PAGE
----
The Life of Luigi Giussani.

From Milan to New Zealand

"The Life of Luigi Giussani" has truly accompanied me in these days. I waited for its translation for a long time but it was worth the wait.

The Life of Luigi Giussani has truly accompanied me in these days. I waited for its translation for a long time but it was worth the wait. I find myself really savoring it, and in spite of the sheer size of the volume, I wish it would never end. I feel that I’m going deeper into my understanding of the Movement. Obviously, the Movement was already important to me, since it has touched my life in its most personal aspects. But reading The Life of Luigi Giussani, I find myself digging deeper into the “roots” from which the Movement has sprung forth, like someone who has a beautiful fruit tree in his garden and enjoys its fruit, but who doesn’t know the tree’s origin, who planted it and through bad weather it has endured. It is moving to follow the path of Fr. Giussani’s life in a particular moment in history and to see how his “yes” to Christ coincides with the working of the Holy Spirit. I feel such immense gratitude in seeing the events that happened in his life, full of meaning for the future, and how he followed with the spirit of obedience, even though he didn’t yet know the consequences. In reading about the events in Milan during the 1950’s, 60’s, and 70’s, I can’t help but see a promise of what one day would find me in New Zealand in the 1990’s. Keeping in mind the concept of the universal dimension of the Movement as a gift to modern man, I was moved this morning as I read about Giussani’s meeting with Pope John Paul II on September 29, 1984. In this audience, the Pope conferred upon Fr. Giussani and the Movement the mandate to go into the whole the world. This morning I read about Fr. Giussani’s answer in the days following the audience. It was a huge task, accompanied by the awareness of his limitations and those of the Movement, but full of hope in obedience to the Church and to the task itself. Here in Ashburton, we are all well. Our days are full of the novelty that a new life brings. Miriam is now three months old, at home with her three older brothers. She’s like a delicate flower that grows in the jungle. On page 656, in reading Fr. Giussani’s words, “There is a nice group going to Ireland,” I felt a great affection for the names and faces and for the providential time I spent there.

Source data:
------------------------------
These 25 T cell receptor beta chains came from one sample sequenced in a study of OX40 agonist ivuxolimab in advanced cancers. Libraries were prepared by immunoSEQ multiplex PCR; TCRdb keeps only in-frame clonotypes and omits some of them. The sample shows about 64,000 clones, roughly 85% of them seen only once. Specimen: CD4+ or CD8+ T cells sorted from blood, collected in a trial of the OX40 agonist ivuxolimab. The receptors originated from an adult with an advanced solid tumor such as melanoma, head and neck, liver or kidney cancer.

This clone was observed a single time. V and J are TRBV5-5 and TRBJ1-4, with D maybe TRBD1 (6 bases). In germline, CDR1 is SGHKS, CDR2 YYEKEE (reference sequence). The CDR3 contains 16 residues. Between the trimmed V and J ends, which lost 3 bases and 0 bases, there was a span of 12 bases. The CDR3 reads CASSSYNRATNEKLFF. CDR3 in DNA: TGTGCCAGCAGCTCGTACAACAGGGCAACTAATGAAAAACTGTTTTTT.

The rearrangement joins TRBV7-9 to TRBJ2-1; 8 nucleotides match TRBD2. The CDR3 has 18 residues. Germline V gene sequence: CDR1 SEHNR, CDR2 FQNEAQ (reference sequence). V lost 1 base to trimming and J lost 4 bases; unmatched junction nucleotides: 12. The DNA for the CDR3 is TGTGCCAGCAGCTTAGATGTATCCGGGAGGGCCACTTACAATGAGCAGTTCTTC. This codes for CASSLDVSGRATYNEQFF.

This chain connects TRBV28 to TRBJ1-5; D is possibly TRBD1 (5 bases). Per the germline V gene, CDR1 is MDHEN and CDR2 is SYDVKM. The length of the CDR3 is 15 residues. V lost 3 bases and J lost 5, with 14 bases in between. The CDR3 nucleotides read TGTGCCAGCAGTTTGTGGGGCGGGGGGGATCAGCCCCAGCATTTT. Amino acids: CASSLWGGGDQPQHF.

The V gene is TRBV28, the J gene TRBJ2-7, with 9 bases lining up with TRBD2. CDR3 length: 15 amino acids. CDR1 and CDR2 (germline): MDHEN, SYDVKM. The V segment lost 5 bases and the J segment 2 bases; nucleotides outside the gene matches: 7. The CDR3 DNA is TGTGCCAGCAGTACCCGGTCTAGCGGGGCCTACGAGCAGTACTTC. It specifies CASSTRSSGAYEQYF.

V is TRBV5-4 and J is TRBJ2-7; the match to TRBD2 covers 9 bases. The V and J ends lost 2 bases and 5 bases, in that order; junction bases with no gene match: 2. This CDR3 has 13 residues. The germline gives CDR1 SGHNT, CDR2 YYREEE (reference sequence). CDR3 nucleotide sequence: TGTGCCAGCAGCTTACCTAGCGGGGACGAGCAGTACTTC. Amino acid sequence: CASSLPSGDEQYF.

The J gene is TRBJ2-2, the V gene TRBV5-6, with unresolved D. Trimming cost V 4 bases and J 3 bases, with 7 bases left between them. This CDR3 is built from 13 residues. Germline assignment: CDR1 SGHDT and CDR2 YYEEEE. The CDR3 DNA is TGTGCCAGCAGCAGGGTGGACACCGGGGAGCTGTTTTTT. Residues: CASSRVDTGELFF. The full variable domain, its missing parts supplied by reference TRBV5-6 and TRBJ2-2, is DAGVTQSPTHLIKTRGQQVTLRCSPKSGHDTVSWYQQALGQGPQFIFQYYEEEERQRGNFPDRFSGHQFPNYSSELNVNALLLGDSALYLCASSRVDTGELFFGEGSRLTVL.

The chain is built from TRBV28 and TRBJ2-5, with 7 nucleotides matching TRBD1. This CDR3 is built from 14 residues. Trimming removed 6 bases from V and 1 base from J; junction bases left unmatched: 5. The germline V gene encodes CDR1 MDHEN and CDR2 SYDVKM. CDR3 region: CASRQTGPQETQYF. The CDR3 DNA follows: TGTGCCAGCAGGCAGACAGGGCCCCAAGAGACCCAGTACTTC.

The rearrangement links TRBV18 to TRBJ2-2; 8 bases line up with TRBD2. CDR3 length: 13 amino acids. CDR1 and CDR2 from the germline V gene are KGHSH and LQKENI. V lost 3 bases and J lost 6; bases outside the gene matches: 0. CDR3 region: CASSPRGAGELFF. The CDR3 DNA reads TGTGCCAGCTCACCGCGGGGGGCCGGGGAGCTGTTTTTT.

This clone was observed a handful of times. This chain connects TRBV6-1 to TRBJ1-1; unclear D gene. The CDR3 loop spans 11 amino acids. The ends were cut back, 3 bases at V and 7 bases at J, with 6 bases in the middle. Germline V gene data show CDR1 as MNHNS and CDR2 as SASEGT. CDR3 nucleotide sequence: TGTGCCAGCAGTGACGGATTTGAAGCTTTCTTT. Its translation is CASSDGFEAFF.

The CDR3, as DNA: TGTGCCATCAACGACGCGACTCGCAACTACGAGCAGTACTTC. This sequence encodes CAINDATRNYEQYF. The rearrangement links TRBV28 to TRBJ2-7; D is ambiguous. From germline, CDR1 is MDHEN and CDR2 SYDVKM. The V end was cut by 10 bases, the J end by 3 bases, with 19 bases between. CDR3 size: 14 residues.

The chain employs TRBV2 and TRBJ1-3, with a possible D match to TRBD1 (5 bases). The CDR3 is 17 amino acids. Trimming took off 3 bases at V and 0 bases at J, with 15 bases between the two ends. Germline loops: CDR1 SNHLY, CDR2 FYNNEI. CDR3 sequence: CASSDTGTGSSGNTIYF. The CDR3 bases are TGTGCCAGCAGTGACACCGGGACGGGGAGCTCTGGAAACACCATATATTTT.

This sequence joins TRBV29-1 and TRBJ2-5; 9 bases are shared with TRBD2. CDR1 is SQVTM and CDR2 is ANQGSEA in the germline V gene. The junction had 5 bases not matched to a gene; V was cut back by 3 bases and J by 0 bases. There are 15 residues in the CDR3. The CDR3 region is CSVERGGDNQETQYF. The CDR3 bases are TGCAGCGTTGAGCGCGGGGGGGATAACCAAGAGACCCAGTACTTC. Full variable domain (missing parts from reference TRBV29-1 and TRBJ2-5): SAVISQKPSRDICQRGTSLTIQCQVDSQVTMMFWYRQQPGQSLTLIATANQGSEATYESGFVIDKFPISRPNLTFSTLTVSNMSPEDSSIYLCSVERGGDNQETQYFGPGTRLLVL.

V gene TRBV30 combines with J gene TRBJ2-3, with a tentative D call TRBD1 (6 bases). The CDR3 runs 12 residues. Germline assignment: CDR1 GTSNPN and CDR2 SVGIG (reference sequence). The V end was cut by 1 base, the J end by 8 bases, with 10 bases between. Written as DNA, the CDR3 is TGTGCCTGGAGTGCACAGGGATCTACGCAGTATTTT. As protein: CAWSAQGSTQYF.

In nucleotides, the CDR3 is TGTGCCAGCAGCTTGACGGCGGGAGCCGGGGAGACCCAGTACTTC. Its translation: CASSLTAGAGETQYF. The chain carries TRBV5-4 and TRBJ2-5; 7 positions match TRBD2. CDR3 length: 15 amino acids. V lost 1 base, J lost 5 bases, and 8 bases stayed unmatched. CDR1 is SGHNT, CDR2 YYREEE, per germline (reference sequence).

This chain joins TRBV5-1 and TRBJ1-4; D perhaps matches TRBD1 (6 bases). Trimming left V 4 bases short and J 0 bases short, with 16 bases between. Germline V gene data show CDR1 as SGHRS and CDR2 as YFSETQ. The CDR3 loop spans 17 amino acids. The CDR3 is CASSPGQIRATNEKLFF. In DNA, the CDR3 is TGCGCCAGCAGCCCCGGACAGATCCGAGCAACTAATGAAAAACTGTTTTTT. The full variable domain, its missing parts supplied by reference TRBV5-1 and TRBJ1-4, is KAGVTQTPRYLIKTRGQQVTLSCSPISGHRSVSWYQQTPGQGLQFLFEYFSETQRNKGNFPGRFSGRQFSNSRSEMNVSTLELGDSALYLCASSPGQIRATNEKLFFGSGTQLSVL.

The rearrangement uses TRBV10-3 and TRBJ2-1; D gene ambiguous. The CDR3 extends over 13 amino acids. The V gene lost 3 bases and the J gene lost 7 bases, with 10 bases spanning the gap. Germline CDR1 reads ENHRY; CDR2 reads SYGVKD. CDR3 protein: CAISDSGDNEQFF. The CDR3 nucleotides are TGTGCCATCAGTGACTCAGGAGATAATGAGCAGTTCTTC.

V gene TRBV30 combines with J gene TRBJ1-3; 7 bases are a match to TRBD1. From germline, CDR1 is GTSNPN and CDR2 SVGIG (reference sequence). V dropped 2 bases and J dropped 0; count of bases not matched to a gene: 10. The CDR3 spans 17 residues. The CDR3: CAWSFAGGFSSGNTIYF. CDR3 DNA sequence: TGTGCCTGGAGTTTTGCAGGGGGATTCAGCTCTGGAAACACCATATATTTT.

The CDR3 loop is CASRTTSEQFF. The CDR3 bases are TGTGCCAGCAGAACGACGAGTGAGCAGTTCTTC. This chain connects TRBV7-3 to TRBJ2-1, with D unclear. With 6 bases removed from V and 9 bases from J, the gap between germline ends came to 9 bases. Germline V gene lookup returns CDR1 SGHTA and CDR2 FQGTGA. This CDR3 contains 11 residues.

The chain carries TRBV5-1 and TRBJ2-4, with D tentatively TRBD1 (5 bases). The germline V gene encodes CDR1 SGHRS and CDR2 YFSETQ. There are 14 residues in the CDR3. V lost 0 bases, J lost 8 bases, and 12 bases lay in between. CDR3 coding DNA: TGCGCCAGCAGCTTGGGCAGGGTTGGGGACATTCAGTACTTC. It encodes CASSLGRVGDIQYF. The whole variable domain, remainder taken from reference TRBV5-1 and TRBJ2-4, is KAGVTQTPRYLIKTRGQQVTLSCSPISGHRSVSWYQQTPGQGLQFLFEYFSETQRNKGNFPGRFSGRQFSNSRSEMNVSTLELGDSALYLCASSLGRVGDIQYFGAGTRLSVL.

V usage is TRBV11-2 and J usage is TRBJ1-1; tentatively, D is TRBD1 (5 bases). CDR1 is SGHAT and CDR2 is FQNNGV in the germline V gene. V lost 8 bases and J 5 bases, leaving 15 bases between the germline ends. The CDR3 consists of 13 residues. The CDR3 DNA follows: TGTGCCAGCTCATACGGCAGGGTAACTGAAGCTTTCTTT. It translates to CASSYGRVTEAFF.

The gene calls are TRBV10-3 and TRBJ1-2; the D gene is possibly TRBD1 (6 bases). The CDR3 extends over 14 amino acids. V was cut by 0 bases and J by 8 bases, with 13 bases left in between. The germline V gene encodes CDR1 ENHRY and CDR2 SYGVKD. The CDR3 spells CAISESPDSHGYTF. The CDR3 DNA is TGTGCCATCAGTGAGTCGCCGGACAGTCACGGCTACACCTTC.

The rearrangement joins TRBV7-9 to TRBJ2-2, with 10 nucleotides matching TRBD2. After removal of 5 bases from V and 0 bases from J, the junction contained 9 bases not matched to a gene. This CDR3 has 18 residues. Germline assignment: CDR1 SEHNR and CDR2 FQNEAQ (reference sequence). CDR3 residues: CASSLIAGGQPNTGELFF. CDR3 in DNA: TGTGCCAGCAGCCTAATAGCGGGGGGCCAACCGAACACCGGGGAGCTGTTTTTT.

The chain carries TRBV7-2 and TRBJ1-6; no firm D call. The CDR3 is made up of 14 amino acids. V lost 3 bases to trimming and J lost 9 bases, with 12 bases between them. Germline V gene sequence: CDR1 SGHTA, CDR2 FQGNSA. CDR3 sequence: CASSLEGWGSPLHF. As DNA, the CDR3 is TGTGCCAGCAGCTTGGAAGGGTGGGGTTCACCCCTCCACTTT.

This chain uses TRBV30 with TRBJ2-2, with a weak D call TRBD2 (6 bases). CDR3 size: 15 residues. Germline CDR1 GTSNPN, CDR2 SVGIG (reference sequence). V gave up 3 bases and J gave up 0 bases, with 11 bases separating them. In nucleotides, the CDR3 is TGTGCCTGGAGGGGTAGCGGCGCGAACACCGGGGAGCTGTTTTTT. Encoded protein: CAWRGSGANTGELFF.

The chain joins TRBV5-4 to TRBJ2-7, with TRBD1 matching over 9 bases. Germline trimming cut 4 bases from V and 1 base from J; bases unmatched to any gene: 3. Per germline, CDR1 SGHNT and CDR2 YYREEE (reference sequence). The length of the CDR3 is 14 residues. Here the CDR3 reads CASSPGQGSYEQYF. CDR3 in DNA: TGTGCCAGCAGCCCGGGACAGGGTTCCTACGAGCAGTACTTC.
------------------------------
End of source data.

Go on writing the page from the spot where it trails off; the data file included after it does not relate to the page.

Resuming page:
Matthew, Ashburton (New Zealand)